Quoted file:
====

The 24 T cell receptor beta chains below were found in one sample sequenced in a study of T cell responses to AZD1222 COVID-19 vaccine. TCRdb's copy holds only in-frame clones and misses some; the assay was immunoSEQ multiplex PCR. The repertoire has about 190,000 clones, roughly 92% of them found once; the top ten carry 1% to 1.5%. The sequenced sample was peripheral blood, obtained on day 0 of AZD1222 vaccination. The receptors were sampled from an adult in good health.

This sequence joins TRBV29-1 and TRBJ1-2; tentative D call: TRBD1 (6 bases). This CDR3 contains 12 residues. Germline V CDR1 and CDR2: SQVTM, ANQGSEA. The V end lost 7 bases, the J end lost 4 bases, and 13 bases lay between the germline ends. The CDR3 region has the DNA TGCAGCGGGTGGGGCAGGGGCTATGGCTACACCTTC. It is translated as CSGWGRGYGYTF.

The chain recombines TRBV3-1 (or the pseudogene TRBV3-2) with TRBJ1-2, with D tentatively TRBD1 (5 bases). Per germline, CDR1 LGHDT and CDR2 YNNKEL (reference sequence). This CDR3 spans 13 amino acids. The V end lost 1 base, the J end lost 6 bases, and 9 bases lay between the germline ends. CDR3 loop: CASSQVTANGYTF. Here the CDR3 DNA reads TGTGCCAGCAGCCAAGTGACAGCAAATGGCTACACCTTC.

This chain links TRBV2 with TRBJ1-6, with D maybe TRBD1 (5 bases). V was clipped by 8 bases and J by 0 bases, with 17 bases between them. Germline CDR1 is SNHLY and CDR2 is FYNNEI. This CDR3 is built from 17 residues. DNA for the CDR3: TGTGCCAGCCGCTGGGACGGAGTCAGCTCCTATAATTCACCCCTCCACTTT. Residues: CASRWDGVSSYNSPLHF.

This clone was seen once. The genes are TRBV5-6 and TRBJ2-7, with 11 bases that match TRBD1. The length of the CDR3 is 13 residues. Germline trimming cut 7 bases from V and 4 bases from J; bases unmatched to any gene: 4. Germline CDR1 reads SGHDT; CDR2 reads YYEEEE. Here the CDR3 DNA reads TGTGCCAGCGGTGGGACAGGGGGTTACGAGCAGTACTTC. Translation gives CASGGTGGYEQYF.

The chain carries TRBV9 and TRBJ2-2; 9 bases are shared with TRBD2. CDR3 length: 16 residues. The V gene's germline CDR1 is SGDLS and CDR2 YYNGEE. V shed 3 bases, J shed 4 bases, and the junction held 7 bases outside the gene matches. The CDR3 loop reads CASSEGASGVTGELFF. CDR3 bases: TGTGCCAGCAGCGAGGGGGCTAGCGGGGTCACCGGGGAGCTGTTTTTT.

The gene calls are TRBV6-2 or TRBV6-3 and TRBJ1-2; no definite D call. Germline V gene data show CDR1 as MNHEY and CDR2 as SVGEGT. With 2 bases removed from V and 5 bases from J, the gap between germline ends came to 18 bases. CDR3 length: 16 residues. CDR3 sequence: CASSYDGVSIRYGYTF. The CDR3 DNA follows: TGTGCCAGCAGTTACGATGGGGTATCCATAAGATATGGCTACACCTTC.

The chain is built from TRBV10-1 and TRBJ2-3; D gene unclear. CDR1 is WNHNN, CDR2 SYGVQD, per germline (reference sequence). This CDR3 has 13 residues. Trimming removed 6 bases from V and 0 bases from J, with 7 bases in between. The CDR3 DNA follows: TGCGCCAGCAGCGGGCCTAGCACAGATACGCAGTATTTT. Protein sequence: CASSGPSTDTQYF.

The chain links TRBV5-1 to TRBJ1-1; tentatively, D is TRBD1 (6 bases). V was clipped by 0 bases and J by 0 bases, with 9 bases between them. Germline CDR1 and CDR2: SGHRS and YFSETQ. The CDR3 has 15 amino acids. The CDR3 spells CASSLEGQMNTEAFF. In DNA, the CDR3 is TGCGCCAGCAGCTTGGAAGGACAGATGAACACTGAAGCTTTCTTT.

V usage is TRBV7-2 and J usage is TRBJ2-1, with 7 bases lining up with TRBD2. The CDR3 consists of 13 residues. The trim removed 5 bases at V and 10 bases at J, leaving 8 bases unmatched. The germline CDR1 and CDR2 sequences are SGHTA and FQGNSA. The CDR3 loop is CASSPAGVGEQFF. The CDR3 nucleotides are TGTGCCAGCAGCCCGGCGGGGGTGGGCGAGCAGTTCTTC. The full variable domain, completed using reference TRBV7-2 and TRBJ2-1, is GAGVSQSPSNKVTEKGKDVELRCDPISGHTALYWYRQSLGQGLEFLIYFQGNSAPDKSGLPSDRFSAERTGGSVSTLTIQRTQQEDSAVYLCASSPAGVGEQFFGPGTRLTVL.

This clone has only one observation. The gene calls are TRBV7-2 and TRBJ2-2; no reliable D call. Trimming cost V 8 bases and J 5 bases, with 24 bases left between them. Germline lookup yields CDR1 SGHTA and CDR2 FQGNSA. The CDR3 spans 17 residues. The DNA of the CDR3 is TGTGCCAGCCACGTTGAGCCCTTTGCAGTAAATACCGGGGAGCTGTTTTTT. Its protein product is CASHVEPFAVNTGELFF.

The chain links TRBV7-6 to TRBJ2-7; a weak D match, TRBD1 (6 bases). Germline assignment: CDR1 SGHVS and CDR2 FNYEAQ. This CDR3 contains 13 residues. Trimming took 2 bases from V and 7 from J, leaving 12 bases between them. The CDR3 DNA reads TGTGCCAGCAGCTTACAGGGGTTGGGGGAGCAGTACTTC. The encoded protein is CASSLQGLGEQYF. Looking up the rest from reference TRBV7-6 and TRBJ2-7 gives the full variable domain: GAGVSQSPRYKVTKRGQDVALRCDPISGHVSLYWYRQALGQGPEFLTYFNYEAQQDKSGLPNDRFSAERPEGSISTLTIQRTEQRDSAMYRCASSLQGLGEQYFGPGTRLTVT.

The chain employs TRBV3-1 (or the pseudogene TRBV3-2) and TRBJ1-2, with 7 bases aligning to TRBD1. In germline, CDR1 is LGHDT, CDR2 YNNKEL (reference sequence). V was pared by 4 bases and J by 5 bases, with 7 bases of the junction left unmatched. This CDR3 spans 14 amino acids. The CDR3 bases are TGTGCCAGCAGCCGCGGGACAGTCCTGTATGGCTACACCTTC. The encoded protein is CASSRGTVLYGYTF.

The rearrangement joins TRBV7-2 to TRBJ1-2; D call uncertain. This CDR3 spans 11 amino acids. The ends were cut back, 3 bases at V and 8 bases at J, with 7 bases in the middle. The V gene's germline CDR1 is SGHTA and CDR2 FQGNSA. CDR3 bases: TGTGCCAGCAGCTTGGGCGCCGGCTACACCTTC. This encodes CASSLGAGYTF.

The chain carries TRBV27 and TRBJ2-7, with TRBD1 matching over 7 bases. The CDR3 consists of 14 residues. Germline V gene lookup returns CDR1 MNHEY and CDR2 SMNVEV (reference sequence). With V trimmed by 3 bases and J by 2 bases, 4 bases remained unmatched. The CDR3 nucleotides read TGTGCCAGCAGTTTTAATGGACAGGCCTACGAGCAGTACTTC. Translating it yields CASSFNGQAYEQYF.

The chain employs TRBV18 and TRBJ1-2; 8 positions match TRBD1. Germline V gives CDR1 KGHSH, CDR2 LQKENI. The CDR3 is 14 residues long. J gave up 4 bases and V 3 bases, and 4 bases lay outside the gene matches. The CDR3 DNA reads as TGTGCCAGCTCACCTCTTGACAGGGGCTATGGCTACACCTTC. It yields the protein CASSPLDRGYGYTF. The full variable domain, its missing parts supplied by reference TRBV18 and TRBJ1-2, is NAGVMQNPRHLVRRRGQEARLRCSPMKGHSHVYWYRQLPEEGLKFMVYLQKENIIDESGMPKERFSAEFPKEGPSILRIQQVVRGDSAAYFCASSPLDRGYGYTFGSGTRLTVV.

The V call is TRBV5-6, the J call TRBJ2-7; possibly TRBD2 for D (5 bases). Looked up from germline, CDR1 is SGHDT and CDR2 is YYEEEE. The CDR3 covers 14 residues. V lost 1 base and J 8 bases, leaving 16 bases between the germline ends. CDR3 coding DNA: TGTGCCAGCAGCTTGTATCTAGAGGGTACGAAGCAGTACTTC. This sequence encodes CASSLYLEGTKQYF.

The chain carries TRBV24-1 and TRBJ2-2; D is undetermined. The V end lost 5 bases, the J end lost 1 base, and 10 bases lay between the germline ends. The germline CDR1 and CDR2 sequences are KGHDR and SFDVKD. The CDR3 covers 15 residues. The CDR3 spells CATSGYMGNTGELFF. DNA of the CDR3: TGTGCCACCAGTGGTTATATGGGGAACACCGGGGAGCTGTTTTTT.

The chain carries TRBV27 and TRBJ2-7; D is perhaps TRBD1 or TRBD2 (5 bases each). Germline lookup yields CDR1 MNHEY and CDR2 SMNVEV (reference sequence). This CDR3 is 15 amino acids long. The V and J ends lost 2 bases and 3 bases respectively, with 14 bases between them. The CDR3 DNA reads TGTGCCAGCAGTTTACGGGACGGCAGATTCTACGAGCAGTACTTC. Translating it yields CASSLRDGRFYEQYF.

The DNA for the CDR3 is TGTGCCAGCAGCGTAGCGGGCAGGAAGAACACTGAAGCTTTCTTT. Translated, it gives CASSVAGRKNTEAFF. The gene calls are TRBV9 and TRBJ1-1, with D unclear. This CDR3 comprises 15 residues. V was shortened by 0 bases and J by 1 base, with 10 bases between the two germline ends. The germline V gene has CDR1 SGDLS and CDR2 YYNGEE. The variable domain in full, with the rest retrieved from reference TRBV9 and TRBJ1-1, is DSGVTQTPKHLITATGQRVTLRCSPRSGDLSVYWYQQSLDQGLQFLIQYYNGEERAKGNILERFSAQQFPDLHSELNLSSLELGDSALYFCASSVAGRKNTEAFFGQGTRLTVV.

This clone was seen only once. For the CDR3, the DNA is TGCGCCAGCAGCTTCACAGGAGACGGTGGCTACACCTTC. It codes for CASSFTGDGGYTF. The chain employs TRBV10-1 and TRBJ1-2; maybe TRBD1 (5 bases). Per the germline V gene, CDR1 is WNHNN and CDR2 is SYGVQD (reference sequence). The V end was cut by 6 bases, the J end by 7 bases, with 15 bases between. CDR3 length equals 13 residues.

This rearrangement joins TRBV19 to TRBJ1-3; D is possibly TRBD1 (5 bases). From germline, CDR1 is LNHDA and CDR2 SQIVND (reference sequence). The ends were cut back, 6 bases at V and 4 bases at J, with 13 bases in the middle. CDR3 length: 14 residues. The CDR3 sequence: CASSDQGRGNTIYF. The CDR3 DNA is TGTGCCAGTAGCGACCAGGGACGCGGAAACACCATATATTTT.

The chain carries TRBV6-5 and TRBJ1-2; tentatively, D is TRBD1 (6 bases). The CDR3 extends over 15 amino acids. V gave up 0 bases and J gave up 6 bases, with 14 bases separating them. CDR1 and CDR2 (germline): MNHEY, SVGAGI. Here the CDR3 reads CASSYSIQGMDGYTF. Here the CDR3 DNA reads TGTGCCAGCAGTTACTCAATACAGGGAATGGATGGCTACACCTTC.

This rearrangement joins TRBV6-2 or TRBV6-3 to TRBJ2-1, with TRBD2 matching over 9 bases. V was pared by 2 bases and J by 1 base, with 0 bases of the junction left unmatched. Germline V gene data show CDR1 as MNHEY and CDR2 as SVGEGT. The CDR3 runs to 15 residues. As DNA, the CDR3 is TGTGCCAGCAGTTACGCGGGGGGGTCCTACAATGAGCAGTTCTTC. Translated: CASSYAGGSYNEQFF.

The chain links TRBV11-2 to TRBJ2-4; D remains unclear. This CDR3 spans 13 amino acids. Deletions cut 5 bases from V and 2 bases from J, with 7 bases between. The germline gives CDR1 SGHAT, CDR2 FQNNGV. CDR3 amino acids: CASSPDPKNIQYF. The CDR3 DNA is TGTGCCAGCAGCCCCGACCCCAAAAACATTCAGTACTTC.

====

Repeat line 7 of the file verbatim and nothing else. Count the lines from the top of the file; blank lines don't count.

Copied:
The gene calls are TRBV6-2 or TRBV6-3 and TRBJ1-2; no definite D call. Germline V gene data show CDR1 as MNHEY and CDR2 as SVGEGT. With 2 bases removed from V and 5 bases from J, the gap between germline ends came to 18 bases. CDR3 length: 16 residues. CDR3 sequence: CASSYDGVSIRYGYTF. The CDR3 DNA follows: TGTGCCAGCAGTTACGATGGGGTATCCATAAGATATGGCTACACCTTC.